Now, I know every fandom has its members who declare any and every little change to be horrible and THE END OF THE WORLD AS WE KNOW IT!!!, but what really gets under my skin with this controversy is the faction of the fandom I suspect it's coming from. The usual suspects in this case would be the old-skool fans. After all, whenever there is the slightest hint of romance, be it with Grace, Charley, Rose, Mme. de Pompadour, Rose, Joan Redfern, River Song, Rose, or Rose, they are usually the first to declare that the Doctor is supposed to be asexual, sexual tension does not make for good television, and could we please stop it with the snogging now? (Though they don't seem as adverse to a little Doctor/Master slash. Hmm...) But, on the other hand, these kinds of fans have seen it all before and should be used to change. (They are also the kinds of fan who have two of every action figure--one to leave in the package and one to play with.) I mean, if they stuck with the show through the John Nathan-Turner years, a silly little thing like a drab jacket isn't going to scare them away. I suspect that everyone who says they like the outfit because it's a nod to Patrick Troughton fits in this category.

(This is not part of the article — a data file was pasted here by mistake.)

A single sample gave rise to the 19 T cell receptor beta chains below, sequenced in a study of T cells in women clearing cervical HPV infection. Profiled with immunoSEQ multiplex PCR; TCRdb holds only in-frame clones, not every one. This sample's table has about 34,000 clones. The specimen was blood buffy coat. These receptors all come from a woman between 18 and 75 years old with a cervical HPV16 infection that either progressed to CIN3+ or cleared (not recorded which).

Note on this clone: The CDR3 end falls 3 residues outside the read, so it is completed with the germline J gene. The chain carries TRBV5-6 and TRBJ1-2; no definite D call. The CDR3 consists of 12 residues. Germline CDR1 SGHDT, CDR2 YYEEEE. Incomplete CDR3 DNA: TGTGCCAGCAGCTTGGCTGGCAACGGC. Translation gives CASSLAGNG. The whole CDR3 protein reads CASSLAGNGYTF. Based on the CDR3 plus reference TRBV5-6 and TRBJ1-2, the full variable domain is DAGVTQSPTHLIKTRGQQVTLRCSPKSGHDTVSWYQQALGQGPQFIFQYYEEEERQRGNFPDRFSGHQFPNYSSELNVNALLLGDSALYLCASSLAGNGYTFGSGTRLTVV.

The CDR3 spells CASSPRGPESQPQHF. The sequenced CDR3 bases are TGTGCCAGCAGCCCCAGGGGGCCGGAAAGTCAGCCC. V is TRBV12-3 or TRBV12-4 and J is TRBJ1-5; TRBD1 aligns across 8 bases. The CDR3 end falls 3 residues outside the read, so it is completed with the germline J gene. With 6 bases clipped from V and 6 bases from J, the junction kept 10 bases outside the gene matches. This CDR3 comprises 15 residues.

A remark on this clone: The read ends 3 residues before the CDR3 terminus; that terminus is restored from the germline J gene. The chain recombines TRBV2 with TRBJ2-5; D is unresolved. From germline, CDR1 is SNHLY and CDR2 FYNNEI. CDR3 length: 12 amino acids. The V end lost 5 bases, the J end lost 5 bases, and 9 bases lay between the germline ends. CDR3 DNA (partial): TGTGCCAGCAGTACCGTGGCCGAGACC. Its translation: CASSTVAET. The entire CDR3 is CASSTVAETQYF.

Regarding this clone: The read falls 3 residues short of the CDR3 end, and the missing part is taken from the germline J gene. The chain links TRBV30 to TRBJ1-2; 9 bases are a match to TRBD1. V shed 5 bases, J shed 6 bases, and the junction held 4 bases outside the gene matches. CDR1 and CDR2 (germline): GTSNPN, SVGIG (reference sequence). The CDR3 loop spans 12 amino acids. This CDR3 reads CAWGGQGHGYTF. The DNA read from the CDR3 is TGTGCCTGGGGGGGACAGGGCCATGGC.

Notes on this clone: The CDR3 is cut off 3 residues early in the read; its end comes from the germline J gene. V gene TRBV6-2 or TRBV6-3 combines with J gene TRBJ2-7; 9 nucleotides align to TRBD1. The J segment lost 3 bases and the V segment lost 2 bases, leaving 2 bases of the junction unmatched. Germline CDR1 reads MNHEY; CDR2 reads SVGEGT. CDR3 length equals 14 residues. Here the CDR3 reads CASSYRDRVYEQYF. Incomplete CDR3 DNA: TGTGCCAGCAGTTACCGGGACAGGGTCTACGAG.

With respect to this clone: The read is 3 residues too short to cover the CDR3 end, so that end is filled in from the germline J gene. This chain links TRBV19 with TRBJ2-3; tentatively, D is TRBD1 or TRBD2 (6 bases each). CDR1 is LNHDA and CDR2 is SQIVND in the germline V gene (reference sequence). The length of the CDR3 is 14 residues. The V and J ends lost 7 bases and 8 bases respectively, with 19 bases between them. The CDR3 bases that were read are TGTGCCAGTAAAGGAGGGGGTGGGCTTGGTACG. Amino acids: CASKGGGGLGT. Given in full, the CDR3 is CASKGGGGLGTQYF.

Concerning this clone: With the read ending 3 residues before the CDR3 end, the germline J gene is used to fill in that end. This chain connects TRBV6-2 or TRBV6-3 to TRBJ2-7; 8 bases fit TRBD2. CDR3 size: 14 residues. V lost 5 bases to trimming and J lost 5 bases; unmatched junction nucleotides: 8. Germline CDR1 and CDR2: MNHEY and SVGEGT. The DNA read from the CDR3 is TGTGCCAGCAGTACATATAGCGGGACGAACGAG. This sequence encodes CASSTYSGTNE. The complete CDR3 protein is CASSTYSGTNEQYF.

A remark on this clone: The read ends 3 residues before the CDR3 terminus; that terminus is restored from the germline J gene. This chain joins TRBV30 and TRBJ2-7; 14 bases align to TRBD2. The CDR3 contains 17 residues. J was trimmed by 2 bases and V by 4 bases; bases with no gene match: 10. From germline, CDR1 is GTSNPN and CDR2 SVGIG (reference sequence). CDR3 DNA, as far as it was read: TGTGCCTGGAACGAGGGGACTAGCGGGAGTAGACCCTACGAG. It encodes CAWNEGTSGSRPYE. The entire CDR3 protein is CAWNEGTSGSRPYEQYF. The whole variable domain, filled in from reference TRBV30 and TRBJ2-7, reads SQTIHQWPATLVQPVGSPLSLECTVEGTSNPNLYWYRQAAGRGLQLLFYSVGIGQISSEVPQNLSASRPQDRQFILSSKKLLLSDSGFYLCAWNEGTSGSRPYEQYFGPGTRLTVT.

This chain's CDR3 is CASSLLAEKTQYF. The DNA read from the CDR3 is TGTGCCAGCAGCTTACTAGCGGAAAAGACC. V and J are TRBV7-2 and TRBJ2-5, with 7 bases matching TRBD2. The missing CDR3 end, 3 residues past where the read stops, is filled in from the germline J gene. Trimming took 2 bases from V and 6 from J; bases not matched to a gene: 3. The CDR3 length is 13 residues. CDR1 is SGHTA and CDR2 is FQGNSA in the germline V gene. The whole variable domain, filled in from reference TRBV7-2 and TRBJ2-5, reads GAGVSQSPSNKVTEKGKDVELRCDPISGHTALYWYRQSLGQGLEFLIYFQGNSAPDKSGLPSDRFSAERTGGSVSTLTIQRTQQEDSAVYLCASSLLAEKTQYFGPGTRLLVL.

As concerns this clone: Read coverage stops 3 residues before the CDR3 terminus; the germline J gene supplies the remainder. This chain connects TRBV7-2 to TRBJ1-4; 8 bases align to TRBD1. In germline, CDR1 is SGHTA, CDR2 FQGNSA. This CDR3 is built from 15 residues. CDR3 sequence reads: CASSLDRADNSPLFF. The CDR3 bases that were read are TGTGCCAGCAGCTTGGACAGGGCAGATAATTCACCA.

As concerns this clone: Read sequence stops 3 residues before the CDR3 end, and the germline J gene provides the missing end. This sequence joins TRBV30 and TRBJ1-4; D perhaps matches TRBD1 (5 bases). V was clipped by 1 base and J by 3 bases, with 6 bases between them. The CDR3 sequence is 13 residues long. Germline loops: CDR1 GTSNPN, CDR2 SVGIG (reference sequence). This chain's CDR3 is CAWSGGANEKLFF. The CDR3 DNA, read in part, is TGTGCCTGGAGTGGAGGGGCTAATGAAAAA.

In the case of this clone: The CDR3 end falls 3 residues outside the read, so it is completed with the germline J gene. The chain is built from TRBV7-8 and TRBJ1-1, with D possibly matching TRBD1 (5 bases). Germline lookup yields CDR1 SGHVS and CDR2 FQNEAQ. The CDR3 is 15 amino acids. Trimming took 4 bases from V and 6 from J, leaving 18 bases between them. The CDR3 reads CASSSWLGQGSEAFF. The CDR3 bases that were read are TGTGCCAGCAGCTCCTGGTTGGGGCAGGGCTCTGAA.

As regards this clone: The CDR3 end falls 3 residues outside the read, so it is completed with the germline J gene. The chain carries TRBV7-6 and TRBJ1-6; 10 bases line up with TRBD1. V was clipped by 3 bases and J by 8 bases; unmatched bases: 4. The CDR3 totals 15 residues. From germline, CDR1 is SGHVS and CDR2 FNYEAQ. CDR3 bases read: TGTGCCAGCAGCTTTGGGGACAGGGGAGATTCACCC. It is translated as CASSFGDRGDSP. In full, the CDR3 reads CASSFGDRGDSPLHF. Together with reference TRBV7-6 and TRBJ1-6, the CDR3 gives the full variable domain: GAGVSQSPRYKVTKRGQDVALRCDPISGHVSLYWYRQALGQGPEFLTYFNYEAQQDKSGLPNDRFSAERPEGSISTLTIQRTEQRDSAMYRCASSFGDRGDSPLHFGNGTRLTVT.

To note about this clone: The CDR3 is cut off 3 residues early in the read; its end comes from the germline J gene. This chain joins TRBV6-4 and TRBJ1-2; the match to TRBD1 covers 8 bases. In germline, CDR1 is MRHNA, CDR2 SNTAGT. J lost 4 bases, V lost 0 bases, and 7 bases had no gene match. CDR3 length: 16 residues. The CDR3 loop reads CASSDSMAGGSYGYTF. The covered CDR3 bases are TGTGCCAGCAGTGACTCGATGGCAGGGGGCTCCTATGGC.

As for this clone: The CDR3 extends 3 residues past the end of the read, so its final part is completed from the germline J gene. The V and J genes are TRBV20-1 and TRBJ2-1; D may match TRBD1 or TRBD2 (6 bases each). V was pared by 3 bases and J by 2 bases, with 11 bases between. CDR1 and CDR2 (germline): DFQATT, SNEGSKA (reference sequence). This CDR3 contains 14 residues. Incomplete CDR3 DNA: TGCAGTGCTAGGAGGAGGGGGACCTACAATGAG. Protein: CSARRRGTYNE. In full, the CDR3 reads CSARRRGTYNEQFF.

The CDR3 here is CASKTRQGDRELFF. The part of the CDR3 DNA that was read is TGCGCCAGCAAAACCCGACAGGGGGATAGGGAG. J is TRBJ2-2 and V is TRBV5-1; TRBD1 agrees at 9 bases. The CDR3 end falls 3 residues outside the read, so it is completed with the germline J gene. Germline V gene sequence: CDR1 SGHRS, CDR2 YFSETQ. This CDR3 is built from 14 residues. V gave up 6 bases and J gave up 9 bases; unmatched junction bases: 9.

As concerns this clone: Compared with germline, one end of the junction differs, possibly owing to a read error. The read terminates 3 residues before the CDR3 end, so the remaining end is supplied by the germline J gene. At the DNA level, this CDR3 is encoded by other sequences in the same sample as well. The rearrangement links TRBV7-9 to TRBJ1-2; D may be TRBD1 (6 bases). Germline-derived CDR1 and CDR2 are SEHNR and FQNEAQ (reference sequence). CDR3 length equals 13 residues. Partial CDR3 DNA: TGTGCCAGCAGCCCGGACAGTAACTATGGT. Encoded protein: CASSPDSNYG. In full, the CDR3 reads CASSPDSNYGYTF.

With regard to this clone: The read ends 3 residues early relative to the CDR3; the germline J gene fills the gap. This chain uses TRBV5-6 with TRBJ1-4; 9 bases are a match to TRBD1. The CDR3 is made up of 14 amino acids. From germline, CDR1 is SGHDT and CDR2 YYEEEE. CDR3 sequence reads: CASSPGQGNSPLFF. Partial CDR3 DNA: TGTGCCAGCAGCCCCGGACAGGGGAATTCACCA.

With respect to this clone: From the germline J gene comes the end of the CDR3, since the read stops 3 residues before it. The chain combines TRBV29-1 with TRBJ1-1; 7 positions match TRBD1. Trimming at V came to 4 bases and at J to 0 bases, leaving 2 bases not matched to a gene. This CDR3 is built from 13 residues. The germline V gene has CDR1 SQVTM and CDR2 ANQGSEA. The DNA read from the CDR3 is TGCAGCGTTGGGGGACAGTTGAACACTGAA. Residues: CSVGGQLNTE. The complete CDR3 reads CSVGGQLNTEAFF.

That leaves the new Who fans--my generation, in other words. Sure, a few of us are Tennant fan girls who will be changing the channel the moment the Doctor starts to get all glowy, but most of us have weathered a regeneration before. What we haven't experienced is a change of production, and hence some of us may be getting a tad too worked up over the whole thing. I blame this on fandom laziness, which, in general, is an unwillingness to investigate the history of whatever it is one loves*. In the specific case of Doctor Who, the lazy fan regards the old series--from "An Unearthly Child" through the latest Big Finish release--as back-story for the new series, which one can just look up on Wikipedia. I don't mean to sound too judgemental about this. A lot of people I respect--my mother and The Park Bench included--love new Who but aren't really all that impressed by the classic series.